Alberta Cancer Foundation

Time to Recharge

Young adults doing yoga exercises at the fitness club

Researchers at the University of Calgary are looking at the impact of a structured exercise program on family caregivers of cancer patients. It’s estimated that 8.1 million Canadians provide care to loved ones with health challenges. Often these caregivers put their own needs aside to care for loved ones and experience negative health implications. For instance, they may experience symptoms of depression, anxiety, relationship strain and diminished physical health.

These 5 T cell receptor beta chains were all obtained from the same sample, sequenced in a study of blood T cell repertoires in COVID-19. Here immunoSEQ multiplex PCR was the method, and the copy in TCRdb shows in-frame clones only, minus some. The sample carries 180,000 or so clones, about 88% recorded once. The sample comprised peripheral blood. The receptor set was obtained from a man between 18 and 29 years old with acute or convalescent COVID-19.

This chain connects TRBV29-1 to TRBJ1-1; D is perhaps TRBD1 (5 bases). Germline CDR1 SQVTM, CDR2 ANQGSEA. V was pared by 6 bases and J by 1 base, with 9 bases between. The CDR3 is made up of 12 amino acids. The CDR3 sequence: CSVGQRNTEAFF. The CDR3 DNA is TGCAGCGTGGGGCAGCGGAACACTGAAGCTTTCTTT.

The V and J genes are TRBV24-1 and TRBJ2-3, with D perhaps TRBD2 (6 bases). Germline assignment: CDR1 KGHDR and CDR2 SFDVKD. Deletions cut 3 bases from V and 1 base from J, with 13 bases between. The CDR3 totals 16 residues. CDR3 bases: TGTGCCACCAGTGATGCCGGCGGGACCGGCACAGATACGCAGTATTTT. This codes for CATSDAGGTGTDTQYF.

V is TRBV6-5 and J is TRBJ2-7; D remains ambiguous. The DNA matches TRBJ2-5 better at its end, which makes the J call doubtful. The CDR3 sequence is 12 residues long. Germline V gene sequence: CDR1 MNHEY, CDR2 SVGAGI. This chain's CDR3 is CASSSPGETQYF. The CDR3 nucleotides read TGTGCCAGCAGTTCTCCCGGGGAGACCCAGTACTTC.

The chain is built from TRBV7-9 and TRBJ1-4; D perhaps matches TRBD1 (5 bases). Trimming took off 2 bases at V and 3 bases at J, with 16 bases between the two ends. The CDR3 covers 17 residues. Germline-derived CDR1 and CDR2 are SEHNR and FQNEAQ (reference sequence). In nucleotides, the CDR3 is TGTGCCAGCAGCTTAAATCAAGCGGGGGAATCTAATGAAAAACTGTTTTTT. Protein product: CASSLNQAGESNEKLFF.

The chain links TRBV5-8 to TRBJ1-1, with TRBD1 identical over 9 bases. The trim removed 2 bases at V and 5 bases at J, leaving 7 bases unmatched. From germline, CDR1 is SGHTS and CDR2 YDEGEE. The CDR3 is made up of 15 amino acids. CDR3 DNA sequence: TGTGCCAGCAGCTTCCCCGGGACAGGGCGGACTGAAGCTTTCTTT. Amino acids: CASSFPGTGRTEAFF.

The 24-week study, called RECHARGE (which stands for Renewing Caregiver Health and Well-Being Through Exercise), will look at how exercise impacts both physical and emotional health in caregivers. “Results from RECHARGE will help to expand our current understanding of how exercise can benefit family caregivers, as well as contribute to a greater scientific and social foundation for improving the experience of cancer for entire families,” says Colleen Cuthbert, a nurse practitioner in cancer care.

Cuthbert developed the study along with University of Calgary co-supervisors Dr. Nicole Culos-Reed, a research associate at the Tom Baker Cancer Centre, and Dr. Dianne Tapp, dean of the faculty of nursing.